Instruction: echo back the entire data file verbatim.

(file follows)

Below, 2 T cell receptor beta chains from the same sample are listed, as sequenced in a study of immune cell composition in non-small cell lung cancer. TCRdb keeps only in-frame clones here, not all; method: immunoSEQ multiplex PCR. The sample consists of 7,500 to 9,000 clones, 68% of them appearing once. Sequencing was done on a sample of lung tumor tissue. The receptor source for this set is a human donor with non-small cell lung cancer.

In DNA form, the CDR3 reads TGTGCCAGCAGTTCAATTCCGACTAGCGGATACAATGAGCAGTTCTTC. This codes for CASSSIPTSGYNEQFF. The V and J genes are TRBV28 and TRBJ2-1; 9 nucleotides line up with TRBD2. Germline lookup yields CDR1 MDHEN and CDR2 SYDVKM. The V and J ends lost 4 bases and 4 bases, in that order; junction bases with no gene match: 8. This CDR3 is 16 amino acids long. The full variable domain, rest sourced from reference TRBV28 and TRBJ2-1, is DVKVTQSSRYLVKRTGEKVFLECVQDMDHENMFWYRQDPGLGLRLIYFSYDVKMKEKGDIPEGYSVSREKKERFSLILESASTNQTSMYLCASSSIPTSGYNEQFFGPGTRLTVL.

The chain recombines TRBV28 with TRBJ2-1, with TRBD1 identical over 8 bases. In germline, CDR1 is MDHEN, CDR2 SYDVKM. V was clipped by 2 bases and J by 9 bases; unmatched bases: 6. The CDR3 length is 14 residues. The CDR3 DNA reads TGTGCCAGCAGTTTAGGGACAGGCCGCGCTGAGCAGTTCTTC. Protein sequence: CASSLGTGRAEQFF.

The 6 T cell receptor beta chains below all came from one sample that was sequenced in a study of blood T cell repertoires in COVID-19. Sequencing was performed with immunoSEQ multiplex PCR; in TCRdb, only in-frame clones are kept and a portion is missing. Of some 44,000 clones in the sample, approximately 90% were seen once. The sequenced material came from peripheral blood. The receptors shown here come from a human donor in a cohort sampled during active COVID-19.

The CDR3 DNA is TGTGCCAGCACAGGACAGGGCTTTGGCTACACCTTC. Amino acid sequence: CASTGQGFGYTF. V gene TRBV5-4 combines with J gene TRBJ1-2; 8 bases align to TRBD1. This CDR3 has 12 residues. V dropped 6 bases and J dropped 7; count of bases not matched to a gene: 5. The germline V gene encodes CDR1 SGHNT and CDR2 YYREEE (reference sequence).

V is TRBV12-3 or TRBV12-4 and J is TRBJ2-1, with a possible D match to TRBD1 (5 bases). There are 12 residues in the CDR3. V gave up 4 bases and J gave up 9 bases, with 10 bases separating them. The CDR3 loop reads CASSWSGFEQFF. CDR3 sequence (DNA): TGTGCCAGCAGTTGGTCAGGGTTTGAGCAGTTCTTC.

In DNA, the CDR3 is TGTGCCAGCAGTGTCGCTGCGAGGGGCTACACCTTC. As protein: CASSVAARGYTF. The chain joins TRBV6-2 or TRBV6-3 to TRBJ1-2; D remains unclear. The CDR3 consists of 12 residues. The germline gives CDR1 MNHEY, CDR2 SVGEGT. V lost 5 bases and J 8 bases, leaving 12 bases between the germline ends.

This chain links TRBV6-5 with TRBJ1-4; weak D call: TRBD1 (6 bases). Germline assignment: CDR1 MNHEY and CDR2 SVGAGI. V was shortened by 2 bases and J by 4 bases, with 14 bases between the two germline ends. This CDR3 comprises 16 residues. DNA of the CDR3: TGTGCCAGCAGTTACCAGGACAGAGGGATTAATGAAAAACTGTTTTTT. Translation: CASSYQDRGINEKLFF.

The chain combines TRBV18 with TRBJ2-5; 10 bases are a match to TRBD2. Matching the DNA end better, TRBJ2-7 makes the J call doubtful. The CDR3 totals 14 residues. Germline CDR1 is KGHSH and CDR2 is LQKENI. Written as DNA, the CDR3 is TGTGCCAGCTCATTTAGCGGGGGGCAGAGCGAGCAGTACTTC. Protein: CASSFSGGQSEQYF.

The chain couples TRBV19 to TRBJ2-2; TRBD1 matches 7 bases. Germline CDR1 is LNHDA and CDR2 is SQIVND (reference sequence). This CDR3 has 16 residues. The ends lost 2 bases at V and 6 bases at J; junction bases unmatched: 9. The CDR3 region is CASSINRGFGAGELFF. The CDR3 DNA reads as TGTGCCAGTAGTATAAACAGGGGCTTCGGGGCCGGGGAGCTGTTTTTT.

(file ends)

Below, 2 T cell receptor beta chains from the same sample are listed, as sequenced in a study of immune cell composition in non-small cell lung cancer. TCRdb keeps only in-frame clones here, not all; method: immunoSEQ multiplex PCR. The sample consists of 7,500 to 9,000 clones, 68% of them appearing once. Sequencing was done on a sample of lung tumor tissue. The receptor source for this set is a human donor with non-small cell lung cancer.

In DNA form, the CDR3 reads TGTGCCAGCAGTTCAATTCCGACTAGCGGATACAATGAGCAGTTCTTC. This codes for CASSSIPTSGYNEQFF. The V and J genes are TRBV28 and TRBJ2-1; 9 nucleotides line up with TRBD2. Germline lookup yields CDR1 MDHEN and CDR2 SYDVKM. The V and J ends lost 4 bases and 4 bases, in that order; junction bases with no gene match: 8. This CDR3 is 16 amino acids long. The full variable domain, rest sourced from reference TRBV28 and TRBJ2-1, is DVKVTQSSRYLVKRTGEKVFLECVQDMDHENMFWYRQDPGLGLRLIYFSYDVKMKEKGDIPEGYSVSREKKERFSLILESASTNQTSMYLCASSSIPTSGYNEQFFGPGTRLTVL.

The chain recombines TRBV28 with TRBJ2-1, with TRBD1 identical over 8 bases. In germline, CDR1 is MDHEN, CDR2 SYDVKM. V was clipped by 2 bases and J by 9 bases; unmatched bases: 6. The CDR3 length is 14 residues. The CDR3 DNA reads TGTGCCAGCAGTTTAGGGACAGGCCGCGCTGAGCAGTTCTTC. Protein sequence: CASSLGTGRAEQFF.

The 6 T cell receptor beta chains below all came from one sample that was sequenced in a study of blood T cell repertoires in COVID-19. Sequencing was performed with immunoSEQ multiplex PCR; in TCRdb, only in-frame clones are kept and a portion is missing. Of some 44,000 clones in the sample, approximately 90% were seen once. The sequenced material came from peripheral blood. The receptors shown here come from a human donor in a cohort sampled during active COVID-19.

The CDR3 DNA is TGTGCCAGCACAGGACAGGGCTTTGGCTACACCTTC. Amino acid sequence: CASTGQGFGYTF. V gene TRBV5-4 combines with J gene TRBJ1-2; 8 bases align to TRBD1. This CDR3 has 12 residues. V dropped 6 bases and J dropped 7; count of bases not matched to a gene: 5. The germline V gene encodes CDR1 SGHNT and CDR2 YYREEE (reference sequence).

V is TRBV12-3 or TRBV12-4 and J is TRBJ2-1, with a possible D match to TRBD1 (5 bases). There are 12 residues in the CDR3. V gave up 4 bases and J gave up 9 bases, with 10 bases separating them. The CDR3 loop reads CASSWSGFEQFF. CDR3 sequence (DNA): TGTGCCAGCAGTTGGTCAGGGTTTGAGCAGTTCTTC.

In DNA, the CDR3 is TGTGCCAGCAGTGTCGCTGCGAGGGGCTACACCTTC. As protein: CASSVAARGYTF. The chain joins TRBV6-2 or TRBV6-3 to TRBJ1-2; D remains unclear. The CDR3 consists of 12 residues. The germline gives CDR1 MNHEY, CDR2 SVGEGT. V lost 5 bases and J 8 bases, leaving 12 bases between the germline ends.

This chain links TRBV6-5 with TRBJ1-4; weak D call: TRBD1 (6 bases). Germline assignment: CDR1 MNHEY and CDR2 SVGAGI. V was shortened by 2 bases and J by 4 bases, with 14 bases between the two germline ends. This CDR3 comprises 16 residues. DNA of the CDR3: TGTGCCAGCAGTTACCAGGACAGAGGGATTAATGAAAAACTGTTTTTT. Translation: CASSYQDRGINEKLFF.

The chain combines TRBV18 with TRBJ2-5; 10 bases are a match to TRBD2. Matching the DNA end better, TRBJ2-7 makes the J call doubtful. The CDR3 totals 14 residues. Germline CDR1 is KGHSH and CDR2 is LQKENI. Written as DNA, the CDR3 is TGTGCCAGCTCATTTAGCGGGGGGCAGAGCGAGCAGTACTTC. Protein: CASSFSGGQSEQYF.

The chain couples TRBV19 to TRBJ2-2; TRBD1 matches 7 bases. Germline CDR1 is LNHDA and CDR2 is SQIVND (reference sequence). This CDR3 has 16 residues. The ends lost 2 bases at V and 6 bases at J; junction bases unmatched: 9. The CDR3 region is CASSINRGFGAGELFF. The CDR3 DNA reads as TGTGCCAGTAGTATAAACAGGGGCTTCGGGGCCGGGGAGCTGTTTTTT.